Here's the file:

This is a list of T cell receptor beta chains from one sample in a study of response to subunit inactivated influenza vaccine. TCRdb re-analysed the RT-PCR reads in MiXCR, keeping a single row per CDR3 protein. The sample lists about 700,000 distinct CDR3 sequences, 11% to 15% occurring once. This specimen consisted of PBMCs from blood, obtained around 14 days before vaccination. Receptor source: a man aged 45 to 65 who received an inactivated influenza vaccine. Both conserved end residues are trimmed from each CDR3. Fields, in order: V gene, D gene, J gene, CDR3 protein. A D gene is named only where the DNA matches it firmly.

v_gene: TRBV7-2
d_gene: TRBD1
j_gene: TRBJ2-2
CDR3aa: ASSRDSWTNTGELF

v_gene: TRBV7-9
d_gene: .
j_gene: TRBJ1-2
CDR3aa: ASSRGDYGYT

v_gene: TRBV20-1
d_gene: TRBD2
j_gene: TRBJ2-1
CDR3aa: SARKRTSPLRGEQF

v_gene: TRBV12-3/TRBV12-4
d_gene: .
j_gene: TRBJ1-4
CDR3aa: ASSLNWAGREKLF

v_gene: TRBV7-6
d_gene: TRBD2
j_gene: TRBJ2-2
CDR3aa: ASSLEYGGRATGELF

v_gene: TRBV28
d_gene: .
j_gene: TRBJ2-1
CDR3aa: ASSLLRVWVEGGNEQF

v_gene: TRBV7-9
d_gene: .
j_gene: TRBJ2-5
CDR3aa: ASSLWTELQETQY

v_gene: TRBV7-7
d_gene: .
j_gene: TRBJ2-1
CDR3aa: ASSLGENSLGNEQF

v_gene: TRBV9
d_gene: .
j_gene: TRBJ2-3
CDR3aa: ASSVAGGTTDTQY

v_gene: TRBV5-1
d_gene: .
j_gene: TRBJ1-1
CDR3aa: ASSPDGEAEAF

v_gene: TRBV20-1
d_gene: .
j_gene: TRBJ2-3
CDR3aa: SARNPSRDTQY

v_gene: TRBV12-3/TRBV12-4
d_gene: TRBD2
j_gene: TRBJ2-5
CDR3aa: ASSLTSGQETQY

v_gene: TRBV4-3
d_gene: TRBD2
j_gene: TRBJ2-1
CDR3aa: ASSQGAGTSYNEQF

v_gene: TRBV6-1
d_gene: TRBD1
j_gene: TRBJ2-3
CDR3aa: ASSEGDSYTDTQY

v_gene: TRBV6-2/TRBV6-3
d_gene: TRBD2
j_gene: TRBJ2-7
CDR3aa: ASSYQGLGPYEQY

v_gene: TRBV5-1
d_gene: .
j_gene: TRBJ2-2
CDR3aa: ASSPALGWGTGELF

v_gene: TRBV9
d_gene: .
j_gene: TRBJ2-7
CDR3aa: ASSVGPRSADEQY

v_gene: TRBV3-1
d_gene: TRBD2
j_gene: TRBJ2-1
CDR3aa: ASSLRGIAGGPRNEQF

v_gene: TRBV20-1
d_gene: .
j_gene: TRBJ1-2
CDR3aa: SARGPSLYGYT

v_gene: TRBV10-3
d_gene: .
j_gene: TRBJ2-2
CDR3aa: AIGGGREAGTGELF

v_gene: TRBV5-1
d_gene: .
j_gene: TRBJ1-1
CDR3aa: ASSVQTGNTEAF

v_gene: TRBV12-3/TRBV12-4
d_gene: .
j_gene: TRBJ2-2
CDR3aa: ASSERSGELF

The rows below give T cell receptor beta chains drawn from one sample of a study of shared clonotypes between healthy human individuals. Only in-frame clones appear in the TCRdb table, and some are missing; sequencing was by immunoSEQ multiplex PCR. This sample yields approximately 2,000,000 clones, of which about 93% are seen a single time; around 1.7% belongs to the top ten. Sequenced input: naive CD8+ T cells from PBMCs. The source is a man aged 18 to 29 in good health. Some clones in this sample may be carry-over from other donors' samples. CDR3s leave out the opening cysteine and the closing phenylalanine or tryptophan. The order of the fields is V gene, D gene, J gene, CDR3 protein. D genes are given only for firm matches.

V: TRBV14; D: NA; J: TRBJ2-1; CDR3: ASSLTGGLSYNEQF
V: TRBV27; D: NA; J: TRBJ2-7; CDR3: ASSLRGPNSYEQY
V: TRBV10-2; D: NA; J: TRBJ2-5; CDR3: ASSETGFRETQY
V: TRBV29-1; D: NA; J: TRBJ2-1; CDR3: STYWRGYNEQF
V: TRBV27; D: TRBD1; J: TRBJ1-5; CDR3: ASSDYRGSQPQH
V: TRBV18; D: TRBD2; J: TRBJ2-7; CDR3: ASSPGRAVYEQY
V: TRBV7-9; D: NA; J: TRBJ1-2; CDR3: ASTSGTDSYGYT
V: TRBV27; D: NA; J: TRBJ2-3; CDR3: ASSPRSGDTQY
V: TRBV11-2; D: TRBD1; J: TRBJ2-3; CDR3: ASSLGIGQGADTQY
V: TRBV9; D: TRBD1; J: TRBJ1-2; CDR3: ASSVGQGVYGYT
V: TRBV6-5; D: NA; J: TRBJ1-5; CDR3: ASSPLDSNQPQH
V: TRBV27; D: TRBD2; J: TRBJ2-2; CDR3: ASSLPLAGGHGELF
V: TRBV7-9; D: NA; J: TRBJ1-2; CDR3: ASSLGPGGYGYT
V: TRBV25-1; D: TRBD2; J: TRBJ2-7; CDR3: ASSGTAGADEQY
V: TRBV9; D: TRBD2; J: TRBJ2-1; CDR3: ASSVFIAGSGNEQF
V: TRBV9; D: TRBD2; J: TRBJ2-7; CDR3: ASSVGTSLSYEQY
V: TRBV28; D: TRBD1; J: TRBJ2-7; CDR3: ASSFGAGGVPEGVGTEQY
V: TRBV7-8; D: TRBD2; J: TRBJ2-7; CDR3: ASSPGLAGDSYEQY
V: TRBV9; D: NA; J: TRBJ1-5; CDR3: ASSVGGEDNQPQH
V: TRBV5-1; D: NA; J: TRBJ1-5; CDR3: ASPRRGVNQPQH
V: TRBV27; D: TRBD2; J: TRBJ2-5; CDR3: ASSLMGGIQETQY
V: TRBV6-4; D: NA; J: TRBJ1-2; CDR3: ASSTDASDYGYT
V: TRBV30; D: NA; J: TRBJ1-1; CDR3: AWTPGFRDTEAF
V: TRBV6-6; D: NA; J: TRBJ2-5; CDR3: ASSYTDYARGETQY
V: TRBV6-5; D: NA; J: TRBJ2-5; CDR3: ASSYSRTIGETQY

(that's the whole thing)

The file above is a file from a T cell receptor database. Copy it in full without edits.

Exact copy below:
This is a list of T cell receptor beta chains from one sample in a study of response to subunit inactivated influenza vaccine. TCRdb re-analysed the RT-PCR reads in MiXCR, keeping a single row per CDR3 protein. The sample lists about 700,000 distinct CDR3 sequences, 11% to 15% occurring once. This specimen consisted of PBMCs from blood, obtained around 14 days before vaccination. Receptor source: a man aged 45 to 65 who received an inactivated influenza vaccine. Both conserved end residues are trimmed from each CDR3. Fields, in order: V gene, D gene, J gene, CDR3 protein. A D gene is named only where the DNA matches it firmly.

v_gene: TRBV7-2
d_gene: TRBD1
j_gene: TRBJ2-2
CDR3aa: ASSRDSWTNTGELF

v_gene: TRBV7-9
d_gene: .
j_gene: TRBJ1-2
CDR3aa: ASSRGDYGYT

v_gene: TRBV20-1
d_gene: TRBD2
j_gene: TRBJ2-1
CDR3aa: SARKRTSPLRGEQF

v_gene: TRBV12-3/TRBV12-4
d_gene: .
j_gene: TRBJ1-4
CDR3aa: ASSLNWAGREKLF

v_gene: TRBV7-6
d_gene: TRBD2
j_gene: TRBJ2-2
CDR3aa: ASSLEYGGRATGELF

v_gene: TRBV28
d_gene: .
j_gene: TRBJ2-1
CDR3aa: ASSLLRVWVEGGNEQF

v_gene: TRBV7-9
d_gene: .
j_gene: TRBJ2-5
CDR3aa: ASSLWTELQETQY

v_gene: TRBV7-7
d_gene: .
j_gene: TRBJ2-1
CDR3aa: ASSLGENSLGNEQF

v_gene: TRBV9
d_gene: .
j_gene: TRBJ2-3
CDR3aa: ASSVAGGTTDTQY

v_gene: TRBV5-1
d_gene: .
j_gene: TRBJ1-1
CDR3aa: ASSPDGEAEAF

v_gene: TRBV20-1
d_gene: .
j_gene: TRBJ2-3
CDR3aa: SARNPSRDTQY

v_gene: TRBV12-3/TRBV12-4
d_gene: TRBD2
j_gene: TRBJ2-5
CDR3aa: ASSLTSGQETQY

v_gene: TRBV4-3
d_gene: TRBD2
j_gene: TRBJ2-1
CDR3aa: ASSQGAGTSYNEQF

v_gene: TRBV6-1
d_gene: TRBD1
j_gene: TRBJ2-3
CDR3aa: ASSEGDSYTDTQY

v_gene: TRBV6-2/TRBV6-3
d_gene: TRBD2
j_gene: TRBJ2-7
CDR3aa: ASSYQGLGPYEQY

v_gene: TRBV5-1
d_gene: .
j_gene: TRBJ2-2
CDR3aa: ASSPALGWGTGELF

v_gene: TRBV9
d_gene: .
j_gene: TRBJ2-7
CDR3aa: ASSVGPRSADEQY

v_gene: TRBV3-1
d_gene: TRBD2
j_gene: TRBJ2-1
CDR3aa: ASSLRGIAGGPRNEQF

v_gene: TRBV20-1
d_gene: .
j_gene: TRBJ1-2
CDR3aa: SARGPSLYGYT

v_gene: TRBV10-3
d_gene: .
j_gene: TRBJ2-2
CDR3aa: AIGGGREAGTGELF

v_gene: TRBV5-1
d_gene: .
j_gene: TRBJ1-1
CDR3aa: ASSVQTGNTEAF

v_gene: TRBV12-3/TRBV12-4
d_gene: .
j_gene: TRBJ2-2
CDR3aa: ASSERSGELF

The rows below give T cell receptor beta chains drawn from one sample of a study of shared clonotypes between healthy human individuals. Only in-frame clones appear in the TCRdb table, and some are missing; sequencing was by immunoSEQ multiplex PCR. This sample yields approximately 2,000,000 clones, of which about 93% are seen a single time; around 1.7% belongs to the top ten. Sequenced input: naive CD8+ T cells from PBMCs. The source is a man aged 18 to 29 in good health. Some clones in this sample may be carry-over from other donors' samples. CDR3s leave out the opening cysteine and the closing phenylalanine or tryptophan. The order of the fields is V gene, D gene, J gene, CDR3 protein. D genes are given only for firm matches.

V: TRBV14; D: NA; J: TRBJ2-1; CDR3: ASSLTGGLSYNEQF
V: TRBV27; D: NA; J: TRBJ2-7; CDR3: ASSLRGPNSYEQY
V: TRBV10-2; D: NA; J: TRBJ2-5; CDR3: ASSETGFRETQY
V: TRBV29-1; D: NA; J: TRBJ2-1; CDR3: STYWRGYNEQF
V: TRBV27; D: TRBD1; J: TRBJ1-5; CDR3: ASSDYRGSQPQH
V: TRBV18; D: TRBD2; J: TRBJ2-7; CDR3: ASSPGRAVYEQY
V: TRBV7-9; D: NA; J: TRBJ1-2; CDR3: ASTSGTDSYGYT
V: TRBV27; D: NA; J: TRBJ2-3; CDR3: ASSPRSGDTQY
V: TRBV11-2; D: TRBD1; J: TRBJ2-3; CDR3: ASSLGIGQGADTQY
V: TRBV9; D: TRBD1; J: TRBJ1-2; CDR3: ASSVGQGVYGYT
V: TRBV6-5; D: NA; J: TRBJ1-5; CDR3: ASSPLDSNQPQH
V: TRBV27; D: TRBD2; J: TRBJ2-2; CDR3: ASSLPLAGGHGELF
V: TRBV7-9; D: NA; J: TRBJ1-2; CDR3: ASSLGPGGYGYT
V: TRBV25-1; D: TRBD2; J: TRBJ2-7; CDR3: ASSGTAGADEQY
V: TRBV9; D: TRBD2; J: TRBJ2-1; CDR3: ASSVFIAGSGNEQF
V: TRBV9; D: TRBD2; J: TRBJ2-7; CDR3: ASSVGTSLSYEQY
V: TRBV28; D: TRBD1; J: TRBJ2-7; CDR3: ASSFGAGGVPEGVGTEQY
V: TRBV7-8; D: TRBD2; J: TRBJ2-7; CDR3: ASSPGLAGDSYEQY
V: TRBV9; D: NA; J: TRBJ1-5; CDR3: ASSVGGEDNQPQH
V: TRBV5-1; D: NA; J: TRBJ1-5; CDR3: ASPRRGVNQPQH
V: TRBV27; D: TRBD2; J: TRBJ2-5; CDR3: ASSLMGGIQETQY
V: TRBV6-4; D: NA; J: TRBJ1-2; CDR3: ASSTDASDYGYT
V: TRBV30; D: NA; J: TRBJ1-1; CDR3: AWTPGFRDTEAF
V: TRBV6-6; D: NA; J: TRBJ2-5; CDR3: ASSYTDYARGETQY
V: TRBV6-5; D: NA; J: TRBJ2-5; CDR3: ASSYSRTIGETQY